China Porcelain Teapots and Ceramic Teapots.
What differentiates porcelain or ceramic teapots is the fineness of the workmanship. However, both are made of clay and the two processes are virtually identical.
The difference lies in the firing temperature of the clay and the finish of course.
That’s why we have grouped the Porcelain Teapots and the Ceramic Teapots in this same collection.
One of the side pleasures of tea tasting is to choose the accessories according to your sensibility. Utensils such as cups, kettles, tea tins and of course teapots are all part of the pleasure of preparing one’s tea.
The choices are legion, with a dazzling array of shapes, sizes and decorative touches. Sometimes this makes us forget one of the most important decisions to make when choosing a teapot: its function!
How to choose between a Porcelain or Ceramic Teapot?
1) Ceramic teapot.
Terracotta teapots are generally less refined than porcelain, but are no less beautiful. They can offer a refinement in the precision of the patterns that compose it.
Ceramic is less fragile and often has a thicker pot. This gives the ceramic its natural heat retention properties and low porosity. Moreover, they infuse the leaves quickly. We suggest using a timer for the first pot or two, then adjusting your brewing time to suit your taste.
A ceramic teapot, for one type of tea.
Check whether the inside of your ceramic teapot is glazed or not, as this will change the way you use it. If it is varnished, you can alternate all types of tea as you wish. If it is not varnished like the Yixing teapots, stick to one type of tea to avoid an unfortunate mix of flavors.
How to choose your ceramic teapot?
Look at the spout of the teapot. If it narrows slightly at the end, it will give a better flow and a more refined service. Opening the spout too wide is not pleasant and will be messier when serving tea.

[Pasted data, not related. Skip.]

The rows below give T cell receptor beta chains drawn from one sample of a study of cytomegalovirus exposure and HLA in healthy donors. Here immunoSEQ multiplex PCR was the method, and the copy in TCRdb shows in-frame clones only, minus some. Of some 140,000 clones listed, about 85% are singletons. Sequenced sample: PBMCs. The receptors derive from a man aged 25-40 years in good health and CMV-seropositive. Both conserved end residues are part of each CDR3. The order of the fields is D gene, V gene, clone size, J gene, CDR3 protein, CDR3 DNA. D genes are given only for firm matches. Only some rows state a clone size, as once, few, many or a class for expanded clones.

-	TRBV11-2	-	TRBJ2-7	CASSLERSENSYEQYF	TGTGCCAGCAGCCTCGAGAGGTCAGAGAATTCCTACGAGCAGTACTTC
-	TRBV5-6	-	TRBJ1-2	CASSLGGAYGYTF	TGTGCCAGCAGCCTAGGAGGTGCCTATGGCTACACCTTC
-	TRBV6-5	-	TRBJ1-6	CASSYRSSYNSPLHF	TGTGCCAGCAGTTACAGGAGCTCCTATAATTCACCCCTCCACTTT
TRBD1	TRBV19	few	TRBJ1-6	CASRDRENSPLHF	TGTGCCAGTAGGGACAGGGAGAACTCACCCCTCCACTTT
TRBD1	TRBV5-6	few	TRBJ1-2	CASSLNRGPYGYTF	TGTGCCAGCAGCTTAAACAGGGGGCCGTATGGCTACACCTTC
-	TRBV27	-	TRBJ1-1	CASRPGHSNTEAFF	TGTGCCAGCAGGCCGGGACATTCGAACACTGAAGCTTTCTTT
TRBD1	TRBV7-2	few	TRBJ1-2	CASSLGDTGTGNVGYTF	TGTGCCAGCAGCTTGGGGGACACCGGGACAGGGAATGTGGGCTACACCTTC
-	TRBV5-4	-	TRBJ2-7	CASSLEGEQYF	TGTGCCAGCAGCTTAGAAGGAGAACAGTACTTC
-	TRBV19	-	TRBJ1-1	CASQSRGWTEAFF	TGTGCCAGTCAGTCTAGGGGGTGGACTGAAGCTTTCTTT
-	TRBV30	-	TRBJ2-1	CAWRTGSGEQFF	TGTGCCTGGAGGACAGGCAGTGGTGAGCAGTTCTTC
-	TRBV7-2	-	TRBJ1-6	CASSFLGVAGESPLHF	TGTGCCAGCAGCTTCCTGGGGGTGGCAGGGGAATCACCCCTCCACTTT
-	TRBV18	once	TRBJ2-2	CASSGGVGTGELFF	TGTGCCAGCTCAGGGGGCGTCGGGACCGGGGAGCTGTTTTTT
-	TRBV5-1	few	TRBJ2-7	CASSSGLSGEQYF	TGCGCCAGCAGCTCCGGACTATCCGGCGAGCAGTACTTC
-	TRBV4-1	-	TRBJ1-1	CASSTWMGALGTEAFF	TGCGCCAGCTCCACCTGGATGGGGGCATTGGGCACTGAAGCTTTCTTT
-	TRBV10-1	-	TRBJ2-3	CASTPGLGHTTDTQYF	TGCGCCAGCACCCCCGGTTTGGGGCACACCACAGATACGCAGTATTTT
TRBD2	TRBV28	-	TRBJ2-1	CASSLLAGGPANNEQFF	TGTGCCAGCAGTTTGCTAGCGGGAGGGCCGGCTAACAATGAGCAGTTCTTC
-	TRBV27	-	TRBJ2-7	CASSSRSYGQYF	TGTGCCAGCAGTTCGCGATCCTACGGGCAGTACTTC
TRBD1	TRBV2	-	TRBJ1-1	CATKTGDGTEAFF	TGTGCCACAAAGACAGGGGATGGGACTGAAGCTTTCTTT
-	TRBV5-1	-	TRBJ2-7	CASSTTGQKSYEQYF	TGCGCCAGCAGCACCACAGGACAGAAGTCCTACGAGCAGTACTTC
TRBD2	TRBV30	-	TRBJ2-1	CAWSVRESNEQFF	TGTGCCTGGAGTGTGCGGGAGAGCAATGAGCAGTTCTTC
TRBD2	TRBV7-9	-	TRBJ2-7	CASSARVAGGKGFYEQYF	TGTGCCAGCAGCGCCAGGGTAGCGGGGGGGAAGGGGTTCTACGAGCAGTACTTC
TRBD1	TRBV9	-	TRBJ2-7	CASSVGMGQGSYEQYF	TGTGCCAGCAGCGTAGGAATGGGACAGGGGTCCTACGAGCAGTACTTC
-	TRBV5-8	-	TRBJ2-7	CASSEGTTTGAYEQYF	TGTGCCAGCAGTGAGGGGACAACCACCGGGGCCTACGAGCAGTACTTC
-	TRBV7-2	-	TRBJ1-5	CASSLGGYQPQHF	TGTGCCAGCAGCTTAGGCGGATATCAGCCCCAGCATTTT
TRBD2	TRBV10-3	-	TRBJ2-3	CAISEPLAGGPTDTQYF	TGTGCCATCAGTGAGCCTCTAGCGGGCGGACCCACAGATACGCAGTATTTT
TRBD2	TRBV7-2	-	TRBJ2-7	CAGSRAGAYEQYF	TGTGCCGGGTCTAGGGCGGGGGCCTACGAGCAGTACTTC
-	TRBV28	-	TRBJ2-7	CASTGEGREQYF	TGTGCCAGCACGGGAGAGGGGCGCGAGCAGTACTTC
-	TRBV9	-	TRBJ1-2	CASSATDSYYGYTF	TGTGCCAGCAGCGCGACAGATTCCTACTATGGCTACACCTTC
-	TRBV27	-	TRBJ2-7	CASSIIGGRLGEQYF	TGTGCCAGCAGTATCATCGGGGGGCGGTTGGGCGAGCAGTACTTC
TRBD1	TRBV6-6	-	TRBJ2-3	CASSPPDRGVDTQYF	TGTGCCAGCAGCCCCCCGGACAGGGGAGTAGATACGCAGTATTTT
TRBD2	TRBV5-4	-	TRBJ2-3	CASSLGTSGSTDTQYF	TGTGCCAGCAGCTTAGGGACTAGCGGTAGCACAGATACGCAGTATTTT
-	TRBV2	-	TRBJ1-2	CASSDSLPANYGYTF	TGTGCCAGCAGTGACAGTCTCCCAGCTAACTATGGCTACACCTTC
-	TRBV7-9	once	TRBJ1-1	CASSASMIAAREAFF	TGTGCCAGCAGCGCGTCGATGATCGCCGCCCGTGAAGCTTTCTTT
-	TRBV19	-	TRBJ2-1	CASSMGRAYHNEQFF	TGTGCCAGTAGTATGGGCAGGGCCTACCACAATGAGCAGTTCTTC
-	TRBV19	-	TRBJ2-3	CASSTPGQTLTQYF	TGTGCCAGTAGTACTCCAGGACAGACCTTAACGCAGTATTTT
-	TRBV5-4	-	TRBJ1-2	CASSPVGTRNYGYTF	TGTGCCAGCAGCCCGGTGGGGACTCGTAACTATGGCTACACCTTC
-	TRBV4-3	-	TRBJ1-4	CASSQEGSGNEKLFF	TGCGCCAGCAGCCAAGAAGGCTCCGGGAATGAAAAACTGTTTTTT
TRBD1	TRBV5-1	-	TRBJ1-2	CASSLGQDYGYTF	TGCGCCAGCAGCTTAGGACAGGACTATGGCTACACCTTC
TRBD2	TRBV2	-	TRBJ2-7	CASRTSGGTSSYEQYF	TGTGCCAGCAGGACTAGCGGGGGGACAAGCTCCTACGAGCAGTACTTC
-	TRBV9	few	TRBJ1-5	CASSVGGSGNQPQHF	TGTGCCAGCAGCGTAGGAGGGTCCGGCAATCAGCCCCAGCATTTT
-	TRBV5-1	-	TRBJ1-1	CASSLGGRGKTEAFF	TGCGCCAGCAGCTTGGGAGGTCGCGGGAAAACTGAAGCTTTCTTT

Ceramic teapots were usually fired in open pits. This is why their firing temperature differs from porcelain. Their manufacturing temperature is significantly lower. They were for everyday use and appeared 11,000 years ago in Asia and the Middle East.
2) Porcelain teapot.
Porcelain teapots are mostly glazed on the inside and outside. Again, unglazed interiors indicate that a teapot should be dedicated to one type of tea and glazed interiors can be used for a variety of tea types.
Stains are hard to accept, and although washing with soap will rid the teapot of any stains, most connoisseurs feel that soap is anathema to fine teapots. It is best to rinse thoroughly with water, wipe with a clean damp sponge and leave the stains alone.
The heavier a porcelain teapot is, the easier it is to keep tea hot for longer. Brew in the teapot and decant or brew in another container and pour the decanted tea into the decorative teapot.
History of the fine porcelain teapot.
Perhaps no type of teapot is finer than China Blue White porcelain. For most tea lovers, when one thinks of “Fine Porcelain”, it is a white-blue teapot that comes to mind.
White clay pots first appeared in Jingdezhen and the best ones were known as Qingbai or Yingqing (light bluish white).
The origin of the celadon green porcelain,
Then came the Quingei (made in Longquan) which appeared during the 7ᵉ century and used wood ash and iron in clay. The cooking was done in an oxygen-poor atmosphere. In English, Quingei became celadon, the name given to green porcelain in general. Korea, Thailand, Japan and China still make pots with this greenish-gray glaze.
The birth of Ming porcelain.
First developed in the Yuan Dynasty in the 12ᵉ and 13ᵉ centuries. Its glass-like glaze was perfected by the Yuan potters of the Ming Dynasty in the 13ᵉ and 14ᵉ century and brought it to a higher level of perfection.
Thank you for reading this far. If you like this collection, I suggest you discover our next collection on tea sets. Otherwise you can go back to our mother collection, the world of tea.
We wish you a good discovery of our site.